Target reports 4Q loss on Canada pullout
Target Corp delivered a cautious profit outlook for the first quarter and reported a loss in its fourth quarter, dragged down by costs to end its money-losing foray in Canada.
But the discount retailer recorded stronger-than-expected sales during the holiday period as shoppers bought more clothing and other items.
The results, which included the second consecutive increase in a key sales measure in a year, come a little more than a month after the discounter announced it was giving up on Canada and focusing on revving up its US business.
The closing was the first major move by CEO Brian Cornell, who took over last August and who is charged with reclaiming the retailer's image as a purveyor of cheap chic fashions.
The results also show how the Minneapolis-based company is successfully moving past a massive data breach disclosed a week before Christmas 2013 that compromised millions of credit and debit cards. That caused shoppers to flee for months and hurt sales and profits. It was one of the major reasons behind the abrupt departure of CEO Gregg Steinhafel, who resigned last May.
Target's business is benefiting as middle-income shoppers are feeling some relief from lower gas prices and from an improving economy. But Target says that its moves to bring in trendier merchandise and cater to shoppers who are increasingly going online have been the bigger factors behind stronger sales.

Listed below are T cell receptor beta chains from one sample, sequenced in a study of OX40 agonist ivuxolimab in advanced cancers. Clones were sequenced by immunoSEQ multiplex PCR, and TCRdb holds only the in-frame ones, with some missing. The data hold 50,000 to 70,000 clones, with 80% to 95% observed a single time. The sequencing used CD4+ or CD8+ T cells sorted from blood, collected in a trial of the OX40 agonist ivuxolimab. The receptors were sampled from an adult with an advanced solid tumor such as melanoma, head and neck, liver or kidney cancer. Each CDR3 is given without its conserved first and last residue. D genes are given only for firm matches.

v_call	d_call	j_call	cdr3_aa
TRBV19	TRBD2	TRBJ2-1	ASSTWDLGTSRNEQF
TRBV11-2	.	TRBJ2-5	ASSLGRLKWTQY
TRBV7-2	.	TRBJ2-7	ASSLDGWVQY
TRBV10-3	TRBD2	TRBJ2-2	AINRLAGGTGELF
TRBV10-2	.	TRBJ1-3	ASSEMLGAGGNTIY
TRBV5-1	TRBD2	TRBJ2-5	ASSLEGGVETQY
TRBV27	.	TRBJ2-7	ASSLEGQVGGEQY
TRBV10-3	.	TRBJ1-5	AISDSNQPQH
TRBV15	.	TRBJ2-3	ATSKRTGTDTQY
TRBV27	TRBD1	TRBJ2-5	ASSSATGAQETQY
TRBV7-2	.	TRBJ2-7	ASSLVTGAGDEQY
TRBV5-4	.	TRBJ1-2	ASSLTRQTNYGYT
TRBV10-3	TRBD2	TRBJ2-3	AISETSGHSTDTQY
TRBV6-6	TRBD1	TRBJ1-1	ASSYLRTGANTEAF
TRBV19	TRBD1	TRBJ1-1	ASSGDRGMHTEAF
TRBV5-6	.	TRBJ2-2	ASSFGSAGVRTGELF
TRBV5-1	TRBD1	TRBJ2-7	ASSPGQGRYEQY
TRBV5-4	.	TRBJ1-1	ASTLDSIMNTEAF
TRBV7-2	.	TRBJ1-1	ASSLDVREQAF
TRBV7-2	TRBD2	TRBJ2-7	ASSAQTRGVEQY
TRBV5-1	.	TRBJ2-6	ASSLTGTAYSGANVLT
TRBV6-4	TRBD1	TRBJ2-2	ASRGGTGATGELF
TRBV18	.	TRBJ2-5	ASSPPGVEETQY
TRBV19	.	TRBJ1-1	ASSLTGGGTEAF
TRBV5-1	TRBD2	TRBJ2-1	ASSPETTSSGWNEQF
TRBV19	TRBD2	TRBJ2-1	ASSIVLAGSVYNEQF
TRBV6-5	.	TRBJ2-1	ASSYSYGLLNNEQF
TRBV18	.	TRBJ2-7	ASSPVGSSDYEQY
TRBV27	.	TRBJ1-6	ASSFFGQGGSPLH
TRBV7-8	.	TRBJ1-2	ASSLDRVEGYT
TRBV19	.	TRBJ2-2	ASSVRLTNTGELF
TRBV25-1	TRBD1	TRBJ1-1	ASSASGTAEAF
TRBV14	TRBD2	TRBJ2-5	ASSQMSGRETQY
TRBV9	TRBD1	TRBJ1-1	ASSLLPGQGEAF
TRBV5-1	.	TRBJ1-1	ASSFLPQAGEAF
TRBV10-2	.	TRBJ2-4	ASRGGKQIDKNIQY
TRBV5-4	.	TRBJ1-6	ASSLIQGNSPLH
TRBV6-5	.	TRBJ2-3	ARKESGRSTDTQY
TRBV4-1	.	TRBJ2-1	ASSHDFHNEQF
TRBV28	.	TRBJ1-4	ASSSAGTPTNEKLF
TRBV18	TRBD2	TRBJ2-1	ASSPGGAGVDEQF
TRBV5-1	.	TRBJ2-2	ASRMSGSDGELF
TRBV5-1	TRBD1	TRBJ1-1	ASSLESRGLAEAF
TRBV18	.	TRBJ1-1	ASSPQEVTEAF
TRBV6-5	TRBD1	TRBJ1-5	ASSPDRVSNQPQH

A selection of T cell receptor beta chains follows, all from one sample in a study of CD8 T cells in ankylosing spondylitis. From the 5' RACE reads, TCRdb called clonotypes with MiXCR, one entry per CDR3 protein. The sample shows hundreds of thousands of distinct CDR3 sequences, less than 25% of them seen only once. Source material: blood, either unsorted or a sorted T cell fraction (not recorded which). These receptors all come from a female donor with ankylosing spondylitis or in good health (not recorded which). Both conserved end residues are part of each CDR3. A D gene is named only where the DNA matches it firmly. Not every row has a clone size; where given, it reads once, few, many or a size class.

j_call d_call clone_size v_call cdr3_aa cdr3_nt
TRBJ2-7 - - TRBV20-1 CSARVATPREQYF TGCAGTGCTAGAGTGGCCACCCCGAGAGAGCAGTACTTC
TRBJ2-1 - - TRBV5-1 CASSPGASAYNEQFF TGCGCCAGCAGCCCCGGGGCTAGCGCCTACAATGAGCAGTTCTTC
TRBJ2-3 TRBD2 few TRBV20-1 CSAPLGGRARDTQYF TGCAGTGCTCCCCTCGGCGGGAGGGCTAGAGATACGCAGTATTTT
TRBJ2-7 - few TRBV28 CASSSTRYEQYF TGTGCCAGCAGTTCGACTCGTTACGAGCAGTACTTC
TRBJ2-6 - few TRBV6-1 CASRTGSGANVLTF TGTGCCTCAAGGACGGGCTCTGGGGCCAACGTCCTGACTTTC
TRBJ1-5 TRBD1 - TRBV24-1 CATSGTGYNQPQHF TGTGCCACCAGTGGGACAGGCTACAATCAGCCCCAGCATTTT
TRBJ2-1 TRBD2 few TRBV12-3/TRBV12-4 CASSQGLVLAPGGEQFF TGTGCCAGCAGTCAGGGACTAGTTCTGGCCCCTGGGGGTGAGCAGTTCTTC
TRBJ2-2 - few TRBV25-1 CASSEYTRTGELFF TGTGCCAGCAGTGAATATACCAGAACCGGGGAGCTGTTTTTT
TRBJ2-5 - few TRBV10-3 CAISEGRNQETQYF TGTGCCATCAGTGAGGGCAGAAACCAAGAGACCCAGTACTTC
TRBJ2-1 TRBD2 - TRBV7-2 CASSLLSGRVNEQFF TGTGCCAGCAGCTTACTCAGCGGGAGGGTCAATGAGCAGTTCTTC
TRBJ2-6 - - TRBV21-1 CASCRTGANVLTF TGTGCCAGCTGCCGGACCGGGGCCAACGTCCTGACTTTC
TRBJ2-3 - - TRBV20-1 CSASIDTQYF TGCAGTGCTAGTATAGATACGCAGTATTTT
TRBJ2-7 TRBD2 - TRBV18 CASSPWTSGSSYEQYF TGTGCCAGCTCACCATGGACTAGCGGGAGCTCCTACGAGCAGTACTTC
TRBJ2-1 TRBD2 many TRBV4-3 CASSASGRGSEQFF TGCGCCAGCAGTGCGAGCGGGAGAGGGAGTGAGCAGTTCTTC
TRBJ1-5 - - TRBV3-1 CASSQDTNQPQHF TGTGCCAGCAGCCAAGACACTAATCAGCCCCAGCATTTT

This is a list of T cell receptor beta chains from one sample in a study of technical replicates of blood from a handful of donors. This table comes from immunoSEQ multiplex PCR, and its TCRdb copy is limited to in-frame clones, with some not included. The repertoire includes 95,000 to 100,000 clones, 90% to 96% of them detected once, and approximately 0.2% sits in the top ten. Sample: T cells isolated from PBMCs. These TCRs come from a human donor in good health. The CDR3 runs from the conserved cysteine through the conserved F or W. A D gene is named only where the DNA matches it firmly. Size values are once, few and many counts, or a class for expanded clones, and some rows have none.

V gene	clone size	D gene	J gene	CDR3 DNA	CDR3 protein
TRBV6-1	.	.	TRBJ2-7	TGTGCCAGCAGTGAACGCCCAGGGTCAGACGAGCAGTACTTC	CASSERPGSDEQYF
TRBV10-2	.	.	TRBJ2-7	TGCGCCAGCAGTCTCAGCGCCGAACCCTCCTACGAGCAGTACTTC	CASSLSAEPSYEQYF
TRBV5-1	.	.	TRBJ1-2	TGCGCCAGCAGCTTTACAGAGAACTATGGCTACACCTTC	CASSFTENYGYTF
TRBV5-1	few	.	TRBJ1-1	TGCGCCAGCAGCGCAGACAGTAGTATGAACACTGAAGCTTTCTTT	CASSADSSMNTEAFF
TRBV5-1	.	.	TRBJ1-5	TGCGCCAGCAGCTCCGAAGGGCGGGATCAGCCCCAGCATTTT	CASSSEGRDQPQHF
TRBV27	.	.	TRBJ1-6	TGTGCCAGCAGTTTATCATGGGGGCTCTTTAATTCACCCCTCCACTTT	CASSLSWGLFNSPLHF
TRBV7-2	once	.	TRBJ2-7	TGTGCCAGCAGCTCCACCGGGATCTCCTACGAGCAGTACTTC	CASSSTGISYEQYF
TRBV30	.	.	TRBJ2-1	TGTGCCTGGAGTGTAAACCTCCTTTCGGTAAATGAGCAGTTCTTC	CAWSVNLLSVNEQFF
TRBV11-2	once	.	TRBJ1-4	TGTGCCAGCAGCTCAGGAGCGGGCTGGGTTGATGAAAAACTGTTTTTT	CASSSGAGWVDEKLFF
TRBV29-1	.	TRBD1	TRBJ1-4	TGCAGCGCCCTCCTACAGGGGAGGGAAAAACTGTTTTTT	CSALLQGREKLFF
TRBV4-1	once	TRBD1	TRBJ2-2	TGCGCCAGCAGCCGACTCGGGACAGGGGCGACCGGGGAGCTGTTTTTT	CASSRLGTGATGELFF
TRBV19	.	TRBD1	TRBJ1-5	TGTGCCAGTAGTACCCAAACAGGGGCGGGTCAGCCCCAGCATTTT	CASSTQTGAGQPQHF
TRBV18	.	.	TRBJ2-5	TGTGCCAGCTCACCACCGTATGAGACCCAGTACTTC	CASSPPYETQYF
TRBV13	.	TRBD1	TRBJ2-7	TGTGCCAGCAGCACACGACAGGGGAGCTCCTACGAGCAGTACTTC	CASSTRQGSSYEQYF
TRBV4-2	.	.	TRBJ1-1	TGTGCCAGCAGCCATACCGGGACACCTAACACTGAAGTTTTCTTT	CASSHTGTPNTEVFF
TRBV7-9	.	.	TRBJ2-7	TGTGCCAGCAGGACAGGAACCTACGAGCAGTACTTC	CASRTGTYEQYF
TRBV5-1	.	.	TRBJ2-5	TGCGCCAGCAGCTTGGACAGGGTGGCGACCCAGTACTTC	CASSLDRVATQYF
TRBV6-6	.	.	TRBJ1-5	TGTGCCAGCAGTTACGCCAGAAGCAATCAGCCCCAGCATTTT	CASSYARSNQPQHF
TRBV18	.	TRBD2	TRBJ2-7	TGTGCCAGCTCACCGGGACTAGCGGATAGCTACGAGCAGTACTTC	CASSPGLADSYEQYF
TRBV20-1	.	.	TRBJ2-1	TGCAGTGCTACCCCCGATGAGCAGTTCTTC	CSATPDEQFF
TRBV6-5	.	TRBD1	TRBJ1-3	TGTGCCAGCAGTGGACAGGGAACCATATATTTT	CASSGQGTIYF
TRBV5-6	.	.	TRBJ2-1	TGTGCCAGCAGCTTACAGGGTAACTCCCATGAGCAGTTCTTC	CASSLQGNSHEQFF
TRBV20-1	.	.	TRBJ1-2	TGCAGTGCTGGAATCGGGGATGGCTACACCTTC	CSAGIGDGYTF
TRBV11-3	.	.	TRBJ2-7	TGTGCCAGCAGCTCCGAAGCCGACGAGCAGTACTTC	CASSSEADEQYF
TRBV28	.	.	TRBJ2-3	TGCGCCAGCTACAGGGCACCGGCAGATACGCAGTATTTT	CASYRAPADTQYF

The discounter has been playing catch-up online and revamping its apps. It also reduced its minimum online purchase to qualify for free shipping in half to $25. Target had a successful shopper reception to its free shipping offer with no strings attached over the holiday season.
During a media call, Chief Financial Officer John Mulligan emphasised that Target shoppers who buy online and in stores spend more and are more engaged. Digital sales increased 30 per cent during the quarter. He noted that Target's online sales account for about 2.5 per cent to 3 per cent of the company's total sales.
Even before Cornell took the helm, Target had begun to reassess its operations, sprucing up its baby departments and adding mannequins to its fashion areas. Cornell wants to double down on a handful of areas like children's products and furniture. It is also re-imagining its grocery area and wants to focus on products unique to Target.
Target is set to unveil more details of its strategy to investors on March 3. That will include cost-cutting moves, but Mulligan did not elaborate during the media call Wednesday.
The company said that it lost $2.6 billion, or $4.14 per share, in the three months ended January 31. That compares with a profit of $520 million, or 82 cents per share a year earlier.
Excluding costs to exit Canada and other one-time items, Target's adjusted earnings were $1.50 per share. Analysts polled by FactSet expected $1.46 per share. Target is now liquidating all 133 stores after entering Canada just two years ago.
Revenue rose 4.1 per cent to $21.7 billion. Revenue at stores opened at least a year rose 3.8 per cent. The measure is considered a key indicator of a retailer's health.
Shares of Target fell 3 cents to $76.93 in afternoon trading.